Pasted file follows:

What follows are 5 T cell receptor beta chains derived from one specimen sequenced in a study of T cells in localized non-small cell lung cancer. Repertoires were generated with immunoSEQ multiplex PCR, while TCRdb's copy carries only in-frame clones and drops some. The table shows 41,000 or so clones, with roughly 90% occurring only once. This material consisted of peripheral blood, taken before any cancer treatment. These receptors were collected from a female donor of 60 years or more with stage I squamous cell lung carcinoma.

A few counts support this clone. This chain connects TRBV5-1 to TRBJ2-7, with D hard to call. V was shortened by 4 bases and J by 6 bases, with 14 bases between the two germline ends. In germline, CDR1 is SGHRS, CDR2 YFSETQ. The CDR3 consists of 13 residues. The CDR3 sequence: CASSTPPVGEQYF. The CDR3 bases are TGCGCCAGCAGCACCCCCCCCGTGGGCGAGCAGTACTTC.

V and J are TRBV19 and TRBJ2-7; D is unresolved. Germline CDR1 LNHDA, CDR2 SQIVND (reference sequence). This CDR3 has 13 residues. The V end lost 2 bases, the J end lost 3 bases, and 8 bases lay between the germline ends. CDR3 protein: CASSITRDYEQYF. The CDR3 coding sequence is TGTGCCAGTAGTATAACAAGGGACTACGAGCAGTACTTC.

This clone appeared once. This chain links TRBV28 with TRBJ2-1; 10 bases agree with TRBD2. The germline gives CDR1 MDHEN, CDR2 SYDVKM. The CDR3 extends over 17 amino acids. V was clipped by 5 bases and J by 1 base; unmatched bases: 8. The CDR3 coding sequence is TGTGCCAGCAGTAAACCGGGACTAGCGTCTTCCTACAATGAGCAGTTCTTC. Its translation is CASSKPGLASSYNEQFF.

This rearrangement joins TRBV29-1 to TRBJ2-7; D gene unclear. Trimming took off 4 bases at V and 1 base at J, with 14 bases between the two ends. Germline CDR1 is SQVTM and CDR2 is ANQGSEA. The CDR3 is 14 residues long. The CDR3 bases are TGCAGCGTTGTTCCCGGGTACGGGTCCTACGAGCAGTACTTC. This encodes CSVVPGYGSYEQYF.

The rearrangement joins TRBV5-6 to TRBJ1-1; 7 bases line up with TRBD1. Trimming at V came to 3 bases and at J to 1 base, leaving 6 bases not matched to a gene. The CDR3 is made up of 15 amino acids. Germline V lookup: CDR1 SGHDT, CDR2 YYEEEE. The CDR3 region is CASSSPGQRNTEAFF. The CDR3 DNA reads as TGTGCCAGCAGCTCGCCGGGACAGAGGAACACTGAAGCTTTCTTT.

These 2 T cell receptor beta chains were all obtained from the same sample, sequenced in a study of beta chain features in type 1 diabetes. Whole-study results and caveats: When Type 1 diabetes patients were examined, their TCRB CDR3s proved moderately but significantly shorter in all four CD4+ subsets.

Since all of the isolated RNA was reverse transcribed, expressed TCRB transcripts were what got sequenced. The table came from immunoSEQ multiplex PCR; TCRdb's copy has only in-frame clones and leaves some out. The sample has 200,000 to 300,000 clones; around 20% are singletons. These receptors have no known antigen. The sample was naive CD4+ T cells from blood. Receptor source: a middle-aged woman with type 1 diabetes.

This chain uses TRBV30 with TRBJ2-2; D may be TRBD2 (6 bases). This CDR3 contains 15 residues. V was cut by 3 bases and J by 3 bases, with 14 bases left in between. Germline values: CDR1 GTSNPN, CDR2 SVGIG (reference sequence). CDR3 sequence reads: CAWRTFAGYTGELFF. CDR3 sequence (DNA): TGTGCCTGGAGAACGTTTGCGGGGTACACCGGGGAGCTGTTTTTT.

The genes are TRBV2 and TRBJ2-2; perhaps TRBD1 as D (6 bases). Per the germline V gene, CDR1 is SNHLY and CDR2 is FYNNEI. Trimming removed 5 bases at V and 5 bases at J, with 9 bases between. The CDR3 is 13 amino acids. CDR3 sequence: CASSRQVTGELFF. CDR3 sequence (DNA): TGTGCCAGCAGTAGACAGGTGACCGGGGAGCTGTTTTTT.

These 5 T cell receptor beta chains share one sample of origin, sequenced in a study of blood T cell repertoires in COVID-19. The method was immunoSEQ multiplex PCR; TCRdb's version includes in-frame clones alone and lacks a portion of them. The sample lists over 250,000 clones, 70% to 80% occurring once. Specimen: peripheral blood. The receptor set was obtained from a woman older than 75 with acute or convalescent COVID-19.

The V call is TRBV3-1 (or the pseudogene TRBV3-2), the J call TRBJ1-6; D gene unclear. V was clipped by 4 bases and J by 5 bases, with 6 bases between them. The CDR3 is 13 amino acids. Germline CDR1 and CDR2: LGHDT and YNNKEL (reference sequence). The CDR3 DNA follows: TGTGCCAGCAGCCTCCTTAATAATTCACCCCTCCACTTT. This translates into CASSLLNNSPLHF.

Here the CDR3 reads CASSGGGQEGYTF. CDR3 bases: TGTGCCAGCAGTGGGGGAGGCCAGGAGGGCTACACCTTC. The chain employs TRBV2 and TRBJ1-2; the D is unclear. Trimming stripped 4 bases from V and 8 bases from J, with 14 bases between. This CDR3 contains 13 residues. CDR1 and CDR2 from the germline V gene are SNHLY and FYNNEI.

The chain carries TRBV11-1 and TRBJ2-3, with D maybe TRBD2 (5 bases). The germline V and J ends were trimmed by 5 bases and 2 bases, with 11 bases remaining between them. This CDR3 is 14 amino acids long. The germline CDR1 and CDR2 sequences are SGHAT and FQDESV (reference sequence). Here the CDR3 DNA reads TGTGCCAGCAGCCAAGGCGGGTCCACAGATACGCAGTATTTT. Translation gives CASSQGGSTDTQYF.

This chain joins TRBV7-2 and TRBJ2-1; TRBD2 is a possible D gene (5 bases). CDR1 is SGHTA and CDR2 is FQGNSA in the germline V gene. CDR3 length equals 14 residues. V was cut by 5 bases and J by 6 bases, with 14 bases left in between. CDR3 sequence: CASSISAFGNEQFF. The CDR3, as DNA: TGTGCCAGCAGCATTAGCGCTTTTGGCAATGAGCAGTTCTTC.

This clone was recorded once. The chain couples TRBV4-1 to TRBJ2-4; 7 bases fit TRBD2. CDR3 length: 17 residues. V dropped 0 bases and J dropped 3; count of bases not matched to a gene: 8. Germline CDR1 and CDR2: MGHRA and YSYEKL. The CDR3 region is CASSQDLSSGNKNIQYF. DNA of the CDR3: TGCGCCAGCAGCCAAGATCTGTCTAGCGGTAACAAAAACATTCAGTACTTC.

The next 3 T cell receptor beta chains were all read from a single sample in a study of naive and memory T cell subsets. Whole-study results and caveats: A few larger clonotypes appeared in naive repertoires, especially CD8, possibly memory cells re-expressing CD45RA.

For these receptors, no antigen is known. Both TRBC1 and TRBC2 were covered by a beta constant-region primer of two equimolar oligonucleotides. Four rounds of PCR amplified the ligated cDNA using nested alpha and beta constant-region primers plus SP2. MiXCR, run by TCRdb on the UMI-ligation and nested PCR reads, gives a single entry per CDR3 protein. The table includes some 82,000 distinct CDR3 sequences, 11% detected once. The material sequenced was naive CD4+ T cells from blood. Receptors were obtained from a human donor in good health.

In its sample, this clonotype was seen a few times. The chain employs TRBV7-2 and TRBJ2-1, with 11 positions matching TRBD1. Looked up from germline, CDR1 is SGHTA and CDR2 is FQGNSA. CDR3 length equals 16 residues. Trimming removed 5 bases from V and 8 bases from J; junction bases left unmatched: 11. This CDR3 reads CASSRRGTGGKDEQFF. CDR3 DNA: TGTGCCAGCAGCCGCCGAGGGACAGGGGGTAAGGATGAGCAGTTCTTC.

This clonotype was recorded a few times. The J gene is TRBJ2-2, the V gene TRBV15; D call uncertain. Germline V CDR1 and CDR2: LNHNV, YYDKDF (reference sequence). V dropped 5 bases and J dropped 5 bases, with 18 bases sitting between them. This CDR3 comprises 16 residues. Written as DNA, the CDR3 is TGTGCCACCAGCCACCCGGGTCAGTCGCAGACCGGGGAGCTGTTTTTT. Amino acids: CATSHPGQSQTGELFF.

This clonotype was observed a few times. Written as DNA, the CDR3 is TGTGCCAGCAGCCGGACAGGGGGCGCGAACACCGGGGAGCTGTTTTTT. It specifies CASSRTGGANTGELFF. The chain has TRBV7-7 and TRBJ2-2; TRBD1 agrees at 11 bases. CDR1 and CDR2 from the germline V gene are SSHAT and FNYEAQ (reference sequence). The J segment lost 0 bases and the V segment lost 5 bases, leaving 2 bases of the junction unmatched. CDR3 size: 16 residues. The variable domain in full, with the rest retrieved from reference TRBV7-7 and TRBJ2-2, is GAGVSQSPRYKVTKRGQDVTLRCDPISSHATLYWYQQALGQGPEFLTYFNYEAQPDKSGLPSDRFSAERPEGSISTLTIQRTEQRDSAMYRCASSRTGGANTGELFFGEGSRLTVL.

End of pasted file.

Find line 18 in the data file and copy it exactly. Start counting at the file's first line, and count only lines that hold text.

For these receptors, no antigen is known. Both TRBC1 and TRBC2 were covered by a beta constant-region primer of two equimolar oligonucleotides. Four rounds of PCR amplified the ligated cDNA using nested alpha and beta constant-region primers plus SP2. MiXCR, run by TCRdb on the UMI-ligation and nested PCR reads, gives a single entry per CDR3 protein. The table includes some 82,000 distinct CDR3 sequences, 11% detected once. The material sequenced was naive CD4+ T cells from blood. Receptors were obtained from a human donor in good health.